program the Vice President has led so ably these last years, we can extend
it even further, to people and places still left behind, so that the gains
we are seeing in the cities reach as far as our rural communities and
Native American reservations.  We can also achieve something once
unthinkable.  We can make our country debt free for the first time since
the presidency of Andrew Jackson in 1835.

     Months ago, I presented a budget that sticks to the path of fiscal
discipline and makes critical investments in America's future, that saves
Social Security, strengthens Medicare, and includes a voluntary
prescription drug benefit, invests in education, and increases
accountability, and pays down the debt by 2012.

     Now there's less than a week left in this fiscal year, and Congress
still has not passed 11 of the 13 appropriation bills.  Congress still has
not raised the minimum wage, or taken other initiatives to keep all
Americans' lives improving, along with the economy, including a strong,
enforceable patients' bill of rights, voluntary Medicare prescription drug
benefits, or tax cuts for college tuition, child care and long-term care.

     I was, however, encouraged this week that the Republican leadership
said that they will work with me and the Congressional Democrats in the
face of the drug company's opposition, to give Americans access to
prescription drugs that are cheaper in other countries.  I think it's wrong
when drug companies sell the same drugs for a much higher price at home
than they do overseas, even when those drugs are manufactured right here in

    Some of the most vulnerable Americans -- seniors and people with
disabilities -- are paying the highest prices for prescription drugs made
in America, in the entire world.

     I support the legislation the Senate has passed to right this wrong.
If fully funded, the Senate bill meets my condition that the prescription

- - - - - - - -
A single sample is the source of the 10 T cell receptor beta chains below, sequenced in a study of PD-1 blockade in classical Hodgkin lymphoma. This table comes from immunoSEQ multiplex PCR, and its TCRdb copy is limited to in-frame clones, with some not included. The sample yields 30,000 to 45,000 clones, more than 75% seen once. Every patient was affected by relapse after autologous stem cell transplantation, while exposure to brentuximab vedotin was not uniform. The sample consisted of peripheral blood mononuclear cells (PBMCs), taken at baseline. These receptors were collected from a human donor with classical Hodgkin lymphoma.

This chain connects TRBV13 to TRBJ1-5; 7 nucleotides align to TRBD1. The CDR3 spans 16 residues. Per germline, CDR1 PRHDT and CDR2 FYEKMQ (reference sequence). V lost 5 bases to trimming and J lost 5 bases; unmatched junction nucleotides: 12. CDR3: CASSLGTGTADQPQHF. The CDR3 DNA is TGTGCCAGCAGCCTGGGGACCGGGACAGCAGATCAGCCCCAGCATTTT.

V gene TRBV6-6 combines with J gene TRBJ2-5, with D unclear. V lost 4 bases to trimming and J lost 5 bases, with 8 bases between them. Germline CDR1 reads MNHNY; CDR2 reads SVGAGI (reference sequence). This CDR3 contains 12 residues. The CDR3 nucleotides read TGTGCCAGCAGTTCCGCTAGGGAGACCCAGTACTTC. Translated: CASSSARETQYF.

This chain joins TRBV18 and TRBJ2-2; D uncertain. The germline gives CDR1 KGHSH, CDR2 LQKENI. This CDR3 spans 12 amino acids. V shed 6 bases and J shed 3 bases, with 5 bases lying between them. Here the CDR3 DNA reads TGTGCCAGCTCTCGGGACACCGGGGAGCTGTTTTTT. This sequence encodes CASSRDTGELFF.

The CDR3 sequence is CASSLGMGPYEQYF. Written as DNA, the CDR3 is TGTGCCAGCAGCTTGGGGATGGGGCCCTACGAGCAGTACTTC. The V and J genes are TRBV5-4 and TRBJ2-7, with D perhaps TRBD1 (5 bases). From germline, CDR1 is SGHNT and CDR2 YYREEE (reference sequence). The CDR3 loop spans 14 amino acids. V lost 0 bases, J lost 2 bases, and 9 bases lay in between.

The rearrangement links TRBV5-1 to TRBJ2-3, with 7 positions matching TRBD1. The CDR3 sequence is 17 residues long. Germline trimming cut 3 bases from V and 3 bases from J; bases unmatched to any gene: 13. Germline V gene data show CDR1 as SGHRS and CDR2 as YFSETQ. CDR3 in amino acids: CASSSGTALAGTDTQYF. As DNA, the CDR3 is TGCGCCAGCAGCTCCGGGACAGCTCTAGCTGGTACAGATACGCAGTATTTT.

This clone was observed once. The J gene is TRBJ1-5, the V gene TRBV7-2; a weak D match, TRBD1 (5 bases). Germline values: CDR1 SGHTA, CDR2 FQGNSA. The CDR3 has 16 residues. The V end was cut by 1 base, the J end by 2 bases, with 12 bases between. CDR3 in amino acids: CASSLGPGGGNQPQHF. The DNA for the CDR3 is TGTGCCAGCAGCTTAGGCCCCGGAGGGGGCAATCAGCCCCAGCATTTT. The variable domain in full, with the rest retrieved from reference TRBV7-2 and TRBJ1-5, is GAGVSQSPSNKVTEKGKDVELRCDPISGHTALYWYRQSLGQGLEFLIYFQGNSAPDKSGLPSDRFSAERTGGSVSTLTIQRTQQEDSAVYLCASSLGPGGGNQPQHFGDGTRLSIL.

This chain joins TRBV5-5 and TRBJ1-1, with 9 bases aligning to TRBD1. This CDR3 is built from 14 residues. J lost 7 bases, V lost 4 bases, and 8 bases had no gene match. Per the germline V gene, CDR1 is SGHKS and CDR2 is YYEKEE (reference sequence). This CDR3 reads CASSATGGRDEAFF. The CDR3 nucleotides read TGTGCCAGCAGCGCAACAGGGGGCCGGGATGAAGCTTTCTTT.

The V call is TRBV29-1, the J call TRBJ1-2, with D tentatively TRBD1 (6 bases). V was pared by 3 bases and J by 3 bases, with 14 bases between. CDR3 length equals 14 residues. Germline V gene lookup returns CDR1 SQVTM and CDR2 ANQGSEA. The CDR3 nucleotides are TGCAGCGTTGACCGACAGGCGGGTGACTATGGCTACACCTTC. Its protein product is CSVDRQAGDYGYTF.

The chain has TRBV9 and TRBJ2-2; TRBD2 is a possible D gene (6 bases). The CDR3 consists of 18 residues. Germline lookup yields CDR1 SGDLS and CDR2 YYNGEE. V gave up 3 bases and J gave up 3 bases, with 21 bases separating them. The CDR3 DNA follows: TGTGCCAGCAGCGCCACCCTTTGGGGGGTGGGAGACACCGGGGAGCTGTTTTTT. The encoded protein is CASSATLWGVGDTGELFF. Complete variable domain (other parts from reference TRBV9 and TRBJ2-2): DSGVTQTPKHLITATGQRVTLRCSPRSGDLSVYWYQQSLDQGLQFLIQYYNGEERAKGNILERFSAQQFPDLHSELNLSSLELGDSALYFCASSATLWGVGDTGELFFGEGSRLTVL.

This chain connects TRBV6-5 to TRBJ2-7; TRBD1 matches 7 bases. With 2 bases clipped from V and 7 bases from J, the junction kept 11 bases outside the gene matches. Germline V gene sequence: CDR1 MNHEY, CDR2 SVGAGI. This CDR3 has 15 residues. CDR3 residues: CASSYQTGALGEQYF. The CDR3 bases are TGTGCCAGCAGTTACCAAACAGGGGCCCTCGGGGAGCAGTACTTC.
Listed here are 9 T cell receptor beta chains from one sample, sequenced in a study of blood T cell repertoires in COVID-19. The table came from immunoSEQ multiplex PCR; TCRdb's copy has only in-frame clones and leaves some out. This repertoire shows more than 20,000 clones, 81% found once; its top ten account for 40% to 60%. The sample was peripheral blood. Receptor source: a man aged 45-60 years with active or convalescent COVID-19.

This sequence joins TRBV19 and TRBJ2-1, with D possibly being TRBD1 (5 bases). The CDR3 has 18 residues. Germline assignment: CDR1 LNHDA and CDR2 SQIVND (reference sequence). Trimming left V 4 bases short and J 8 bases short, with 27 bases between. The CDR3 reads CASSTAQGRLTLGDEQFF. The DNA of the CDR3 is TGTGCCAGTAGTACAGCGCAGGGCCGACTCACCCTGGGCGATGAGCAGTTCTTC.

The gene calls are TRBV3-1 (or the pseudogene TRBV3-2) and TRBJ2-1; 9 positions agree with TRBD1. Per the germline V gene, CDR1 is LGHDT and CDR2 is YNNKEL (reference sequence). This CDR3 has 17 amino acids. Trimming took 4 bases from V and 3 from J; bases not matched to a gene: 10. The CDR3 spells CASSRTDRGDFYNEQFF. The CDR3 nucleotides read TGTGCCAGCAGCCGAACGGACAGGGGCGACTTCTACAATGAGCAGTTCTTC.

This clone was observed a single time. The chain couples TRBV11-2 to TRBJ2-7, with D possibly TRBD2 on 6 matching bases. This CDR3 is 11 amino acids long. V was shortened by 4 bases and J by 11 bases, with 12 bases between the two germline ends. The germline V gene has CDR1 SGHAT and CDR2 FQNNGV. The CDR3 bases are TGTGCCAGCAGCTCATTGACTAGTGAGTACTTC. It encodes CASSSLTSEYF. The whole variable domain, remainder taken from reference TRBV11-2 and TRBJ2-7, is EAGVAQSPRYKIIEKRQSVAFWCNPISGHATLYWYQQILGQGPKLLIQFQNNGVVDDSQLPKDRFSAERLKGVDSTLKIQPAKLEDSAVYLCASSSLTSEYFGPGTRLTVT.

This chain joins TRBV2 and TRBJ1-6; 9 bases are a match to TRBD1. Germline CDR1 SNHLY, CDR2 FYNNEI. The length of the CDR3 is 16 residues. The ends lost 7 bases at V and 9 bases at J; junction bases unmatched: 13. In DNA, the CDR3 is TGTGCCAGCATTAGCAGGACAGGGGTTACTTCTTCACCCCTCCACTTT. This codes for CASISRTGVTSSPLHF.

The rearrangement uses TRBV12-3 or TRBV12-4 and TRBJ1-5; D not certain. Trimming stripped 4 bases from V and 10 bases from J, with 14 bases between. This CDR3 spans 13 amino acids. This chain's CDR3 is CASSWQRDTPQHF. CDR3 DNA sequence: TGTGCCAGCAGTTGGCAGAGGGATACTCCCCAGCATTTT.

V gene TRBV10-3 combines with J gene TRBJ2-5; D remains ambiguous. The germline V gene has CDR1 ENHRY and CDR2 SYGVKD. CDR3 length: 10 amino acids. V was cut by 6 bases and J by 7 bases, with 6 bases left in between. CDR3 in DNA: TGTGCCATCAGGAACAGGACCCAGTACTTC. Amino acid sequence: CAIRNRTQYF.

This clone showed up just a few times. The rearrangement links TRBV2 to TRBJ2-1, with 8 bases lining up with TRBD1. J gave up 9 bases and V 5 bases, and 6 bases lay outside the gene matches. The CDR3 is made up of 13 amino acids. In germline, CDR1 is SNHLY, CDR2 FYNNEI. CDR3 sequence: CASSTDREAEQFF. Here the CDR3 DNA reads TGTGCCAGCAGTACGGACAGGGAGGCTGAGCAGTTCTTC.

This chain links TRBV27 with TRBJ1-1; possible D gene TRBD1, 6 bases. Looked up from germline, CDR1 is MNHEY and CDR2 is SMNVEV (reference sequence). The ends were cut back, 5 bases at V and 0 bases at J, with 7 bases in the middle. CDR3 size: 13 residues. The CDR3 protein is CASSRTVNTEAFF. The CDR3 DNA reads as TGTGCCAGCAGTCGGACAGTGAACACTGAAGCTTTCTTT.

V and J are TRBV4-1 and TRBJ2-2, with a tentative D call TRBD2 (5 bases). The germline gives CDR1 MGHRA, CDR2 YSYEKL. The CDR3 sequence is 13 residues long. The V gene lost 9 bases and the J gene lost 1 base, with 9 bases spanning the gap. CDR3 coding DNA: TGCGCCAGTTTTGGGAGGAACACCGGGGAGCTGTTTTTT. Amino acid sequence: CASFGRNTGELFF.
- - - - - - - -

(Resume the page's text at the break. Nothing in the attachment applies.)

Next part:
drugs we import here are every bit as safe as the ones already on the
shelves of America's pharmacies.  With this protection in place, we can
preserve the safety of our prescription drug supply and cut prices for the
pharmaceuticals Americans need.

     The idea has potential, as long as the leadership in Congress sees it
as part of a real solution, not part of a campaign strategy.  Of course,
again I say, it's only part of a solution.  A discount doesn't help you
much if you've got more than $10,000 in catastrophic drug costs.  What you
need, what all seniors need, is something that makes drugs cheaper, but
helps you pay for them, as well.  What you need is a Medicare prescription
drug benefit that is optional, affordable and dependable.

     I'm disappointed by the congressional leadership's suggestion that
there's not time enough to pass such a benefit, and I disagree.  Every day
Congress is still in session is another day it could be working overtime to
provide a Medicare prescription drug benefit and to meet our other pressing
national priorities.

     There is still time for Congress to raise the minimum wage, to pass
the bipartisan New Markets legislation; to help close the growing digital
divide; to give our American children more opportunities in education; to
reduce class size with more highly trained teachers; to fix crumbling, old
schools and to build new ones; to support after-school programs for all the
children in this country who need it; and to increase accountability by
requiring states not only to identify failing schools, but to turn them
around or put them under new management.

     The remarkable success of our economy, the rising incomes, the falling
poverty rates, show again how much we can achieve when we work hard, make
the right choices and work together.  The American people do that every day
of the year.  So for just a few days, the days left in this legislative
session, I hope the Congress will work with me in that same spirit and with
the same eye toward achievement.

     This is a good day for America.  We have proved that we can lift all
boats in a modern, global, information-based economy.  But we have a lot to
do.  The success and the progress should urge us on.

     Thank you very much.  (Applause.)

                     END          11:53 A.M. EDT

President and First Lady | Vice President and Mrs. Gore
Record of Progress | The Briefing Room
Gateway to Government | Contacting the White House | White House for Kids
White House History | White House Tours | Help
Privacy Statement


Site Map

Graphic Version

T H E   W H I T E   H O U S E